This story is long and probably amusing to people who aren’t me. I’m posting it for your enjoyment. Chalk this one up in the “worst personal IT experience so far” column…
I was at a friend’s place and her roommate’s DVD player on her notebook computer wasn’t working properly. It said something like “requires DDraw, cannot use the current display mode”.
So I thought maybe she didn’t have the latest version of DirectX. I went to the Windows Update web site, and before I could check to see if she had installed DirectX I had to download a bunch of security updates. Install updates and reboot three times only to discover that she doesn’t need a DirectX update. D’oh.
So I check the video driver. Blank. Blank? Yep. I click on Adapter –> Properties and it says “VgaSave”. I was like WTF? So I go to the laptop’s manufacturer (Acer) to get the real video drivers, try to install them and it says that the current drivers are in use, so I have to disable them to install the new ones. OK, so I disable VgaSave.
I still can’t install the new drivers, and I install a notebook status tool from Acer thinking that maybe it can fix the driver problem. After installation it wants a restart, so I restart.
On reboot the machine shows the product screen (Acer), then the Windows loading bar animating and then nothing. Blackness. OK, I had no idea what was wrong at this point so I try to boot into safe mode. Nope, doesn’t work. Command prompt? Nope. I can’t do anything. Everything else still works though. I can hear the sound, and the computer is thinking like it’s booting up.
So I look up VgaSave online and find this page on Wikipedia. Crap! I just screwed the pooch completely.
Luckily, the computer’s owner has a good sense of humour (and some blind faith)! I look up how to fix this problem. Apparently VgaSave is a fallback video service for NT operating systems. When your video card doesn’t work, or you use Safe Mode, it uses VgaSave. If you disable this service you have no fallback! That’s where I was.
So I needed to re-enable the service and I read that I can do this through the NT Recovery Console (RC), which requires the administrator password. I boot up the RC and try a blank Administrator password. No go. I ask the notebook’s owner for some possible passwords. No dice. I try stupid common ones like password, god, etc. Nope.
The last Windows install on this machine was done by CompuSmart, a computer repair shop in Ottawa. They would have set the Administrator password on install, probably to blank. But blank didn’t work! So I search the net more info…
Apparently because of security, XP changed the way it stores passwords internally. This changed sometime between the original release of XP and now, though I couldn’t pinpoint exactly when. The RC I was using was from the XP CD (SP 1a) and I thought maybe it read the passwords the old way. So I downloaded the bootdisk maker from Microsoft’s web site to get the new RC. It’s SIX DISKS and it takes about 5 minutes to make ’em all.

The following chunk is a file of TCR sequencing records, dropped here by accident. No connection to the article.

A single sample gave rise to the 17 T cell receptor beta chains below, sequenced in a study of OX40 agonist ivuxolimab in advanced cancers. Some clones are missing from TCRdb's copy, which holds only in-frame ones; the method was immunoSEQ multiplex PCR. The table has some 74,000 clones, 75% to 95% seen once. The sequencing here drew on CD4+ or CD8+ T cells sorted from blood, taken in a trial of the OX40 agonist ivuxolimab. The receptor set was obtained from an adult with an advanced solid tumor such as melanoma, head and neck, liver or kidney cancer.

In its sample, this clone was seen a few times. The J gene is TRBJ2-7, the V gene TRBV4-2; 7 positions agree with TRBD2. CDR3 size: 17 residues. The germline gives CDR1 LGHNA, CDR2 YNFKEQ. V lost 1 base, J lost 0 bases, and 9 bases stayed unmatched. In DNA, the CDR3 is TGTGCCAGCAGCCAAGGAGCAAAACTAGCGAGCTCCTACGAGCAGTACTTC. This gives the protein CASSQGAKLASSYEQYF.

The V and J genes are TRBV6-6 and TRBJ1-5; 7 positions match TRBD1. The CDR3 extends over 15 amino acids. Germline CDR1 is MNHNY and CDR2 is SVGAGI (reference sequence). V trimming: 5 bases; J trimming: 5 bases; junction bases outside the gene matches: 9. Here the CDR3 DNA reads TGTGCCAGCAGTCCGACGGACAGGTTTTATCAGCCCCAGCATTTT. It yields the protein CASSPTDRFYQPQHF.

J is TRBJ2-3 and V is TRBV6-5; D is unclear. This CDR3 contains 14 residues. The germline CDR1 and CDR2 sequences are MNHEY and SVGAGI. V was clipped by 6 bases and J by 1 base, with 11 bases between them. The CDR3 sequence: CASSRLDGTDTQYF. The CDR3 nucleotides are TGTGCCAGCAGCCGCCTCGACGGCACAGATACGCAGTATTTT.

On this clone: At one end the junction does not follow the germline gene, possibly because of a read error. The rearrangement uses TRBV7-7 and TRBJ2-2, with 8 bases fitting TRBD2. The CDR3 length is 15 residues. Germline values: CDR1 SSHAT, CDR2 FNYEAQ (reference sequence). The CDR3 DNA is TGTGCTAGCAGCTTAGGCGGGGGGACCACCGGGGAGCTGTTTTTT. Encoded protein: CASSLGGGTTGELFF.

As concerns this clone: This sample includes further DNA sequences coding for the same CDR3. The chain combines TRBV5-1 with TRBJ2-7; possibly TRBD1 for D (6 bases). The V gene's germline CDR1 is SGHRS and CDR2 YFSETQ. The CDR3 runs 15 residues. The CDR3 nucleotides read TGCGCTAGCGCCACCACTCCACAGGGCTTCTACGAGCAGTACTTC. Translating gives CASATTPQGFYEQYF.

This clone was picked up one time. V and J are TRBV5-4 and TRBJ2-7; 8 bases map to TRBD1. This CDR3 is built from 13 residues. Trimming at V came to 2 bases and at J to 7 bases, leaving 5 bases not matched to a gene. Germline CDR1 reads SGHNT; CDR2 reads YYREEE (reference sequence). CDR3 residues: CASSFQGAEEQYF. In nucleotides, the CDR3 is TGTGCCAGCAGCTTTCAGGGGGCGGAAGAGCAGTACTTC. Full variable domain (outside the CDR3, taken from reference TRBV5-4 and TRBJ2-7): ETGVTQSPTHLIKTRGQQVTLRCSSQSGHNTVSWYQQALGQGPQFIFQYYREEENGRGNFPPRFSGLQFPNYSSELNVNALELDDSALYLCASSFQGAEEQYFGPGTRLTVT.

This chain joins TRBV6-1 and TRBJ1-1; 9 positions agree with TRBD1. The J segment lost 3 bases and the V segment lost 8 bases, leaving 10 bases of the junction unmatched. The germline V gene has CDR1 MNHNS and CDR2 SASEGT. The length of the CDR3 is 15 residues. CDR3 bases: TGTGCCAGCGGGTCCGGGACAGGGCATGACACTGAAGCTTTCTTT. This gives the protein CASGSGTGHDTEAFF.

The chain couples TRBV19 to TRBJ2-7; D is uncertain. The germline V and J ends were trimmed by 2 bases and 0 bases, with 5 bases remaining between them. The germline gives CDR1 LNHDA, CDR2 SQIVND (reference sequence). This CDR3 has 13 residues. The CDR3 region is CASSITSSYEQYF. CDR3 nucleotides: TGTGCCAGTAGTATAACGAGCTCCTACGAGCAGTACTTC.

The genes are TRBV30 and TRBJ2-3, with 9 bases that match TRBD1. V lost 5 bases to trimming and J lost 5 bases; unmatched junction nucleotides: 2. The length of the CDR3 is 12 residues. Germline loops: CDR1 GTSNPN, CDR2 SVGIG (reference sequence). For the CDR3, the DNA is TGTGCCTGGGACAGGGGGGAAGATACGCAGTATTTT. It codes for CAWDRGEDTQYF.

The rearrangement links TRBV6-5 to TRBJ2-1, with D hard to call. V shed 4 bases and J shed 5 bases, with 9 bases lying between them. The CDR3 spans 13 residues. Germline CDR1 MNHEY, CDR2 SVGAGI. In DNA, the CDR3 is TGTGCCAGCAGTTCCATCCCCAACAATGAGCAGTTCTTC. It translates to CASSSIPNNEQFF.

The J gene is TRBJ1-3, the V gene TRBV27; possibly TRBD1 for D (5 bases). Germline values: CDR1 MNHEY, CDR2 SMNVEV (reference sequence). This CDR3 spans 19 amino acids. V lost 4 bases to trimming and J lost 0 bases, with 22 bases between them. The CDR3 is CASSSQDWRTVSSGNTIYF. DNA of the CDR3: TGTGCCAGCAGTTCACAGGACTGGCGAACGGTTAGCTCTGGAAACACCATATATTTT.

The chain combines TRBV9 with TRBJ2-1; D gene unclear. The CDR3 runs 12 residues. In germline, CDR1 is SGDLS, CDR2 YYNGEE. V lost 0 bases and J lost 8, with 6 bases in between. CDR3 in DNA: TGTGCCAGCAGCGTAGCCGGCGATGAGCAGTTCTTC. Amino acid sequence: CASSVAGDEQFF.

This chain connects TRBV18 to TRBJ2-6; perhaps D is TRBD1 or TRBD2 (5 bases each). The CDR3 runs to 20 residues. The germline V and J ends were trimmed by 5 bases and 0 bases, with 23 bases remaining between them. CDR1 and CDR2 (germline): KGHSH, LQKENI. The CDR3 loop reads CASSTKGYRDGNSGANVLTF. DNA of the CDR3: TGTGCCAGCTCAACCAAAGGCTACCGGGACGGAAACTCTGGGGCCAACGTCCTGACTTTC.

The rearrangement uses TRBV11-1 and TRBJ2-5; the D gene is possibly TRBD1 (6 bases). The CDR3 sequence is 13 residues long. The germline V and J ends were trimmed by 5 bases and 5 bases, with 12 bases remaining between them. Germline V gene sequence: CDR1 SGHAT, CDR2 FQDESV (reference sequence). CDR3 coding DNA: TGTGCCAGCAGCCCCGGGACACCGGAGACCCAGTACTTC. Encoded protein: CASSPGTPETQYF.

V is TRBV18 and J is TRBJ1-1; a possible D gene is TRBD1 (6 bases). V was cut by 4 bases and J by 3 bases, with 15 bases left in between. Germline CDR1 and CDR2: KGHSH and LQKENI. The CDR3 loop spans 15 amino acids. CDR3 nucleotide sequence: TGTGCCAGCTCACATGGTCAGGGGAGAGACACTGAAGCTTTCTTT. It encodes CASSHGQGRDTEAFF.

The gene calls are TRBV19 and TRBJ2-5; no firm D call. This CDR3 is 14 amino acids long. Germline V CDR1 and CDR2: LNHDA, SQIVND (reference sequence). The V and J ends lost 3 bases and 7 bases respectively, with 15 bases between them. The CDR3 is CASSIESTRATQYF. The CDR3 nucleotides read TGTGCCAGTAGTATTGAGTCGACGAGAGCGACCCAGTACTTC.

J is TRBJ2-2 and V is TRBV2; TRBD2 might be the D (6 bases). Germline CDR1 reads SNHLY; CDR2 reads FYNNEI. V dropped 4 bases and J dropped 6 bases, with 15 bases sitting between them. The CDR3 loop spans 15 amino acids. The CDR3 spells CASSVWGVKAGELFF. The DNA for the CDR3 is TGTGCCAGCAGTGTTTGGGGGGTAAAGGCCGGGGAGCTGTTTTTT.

I make the six disks on another machine and take them to the notebook. Using boot disks takes a long time, probably ten minutes. I get to disk 5 and it won’t read. I redo the disks with the same disks and disk 5 is still toast. I redo them AGAIN with a new disk for disk 5 and I get an error that a file on the disk was corrupted: means bad boot disk maker!
At this point I was calm on the outside, snapping on the inside and thanking God I’m not an IT administrator and actually do this for a living. At that point it was late so I gave up for then, and took the machine with me.
So today I’m still fooling around with it some more. The blank Adminstrator password doesn’t work with XP Home boot disks. It doesn’t work with XP Home SP1, XP Pro SP1, XP Home SP2 boot disks. I actually made the boot disks for them all. No dice.
I call up CompuSmart and ask them about the Administrator passwords for new systems. The dude said “we leave them blank”. Ok. The blank passwords didn’t work on any version of RC! I was stuck.
At this point, I was at my last resort: use a 3rd party utility to change the Adminstrator password. Microsoft obviously does not recommend doing this — the only ways Microsoft recommends changing the Adminstrator password is through the GUI in XP or a password reset disk. Obviously I couldn’t get in the GUI — and who actually makes recovery disks? Not students. I was out of official options.
So I downloaded a neat little tool called the Offline NT Password and Registry Editor (ONTPRE). It actually boots into Linux(!), and edits the Windows registry, including the SAM file that contains all of the users and passwords.
So I get into ONTPRE and check out the users. Administrator is disabled and locked. Good lord, Compusmart lied to me. My urge to tear my hair out after this ordeal is wrestled to the ground by a feeling of relief. I didn’t have to reformat. That is good news. Thank you, ONTPRE!
So I boot up RC (with the six boot disks, natch), use the blank Administrator password and voila, I’m in the RC. To enable VgaSave again, I just typed.
enable vgasave SERVICE_SYSTEM_START
at the RC command line.
Rebooted the machine and everything is back to normal. Will I try to screw with this machine some more to actually get the drivers working properly? Hell yes, because now I know how to fix it if I screw up again. Ha. 🙂
update: after yet ANOTHER hiccup, this time installing XP service pack 2, I’m all done. I got an error midway through the installer and had an error dialog that wouldn’t go away, so I had to force quit the installer. Then Windows Update thought I had the full SP2, so I had to uninstall the partial and redo the install again.
You should have seen the spyware that Ad Aware found on this machine. I’ve never seen that much on one computer before. Now IE is hiding and Firefox is on the desktop. If you don’t want spyware or random popup windows, you should use Firefox too.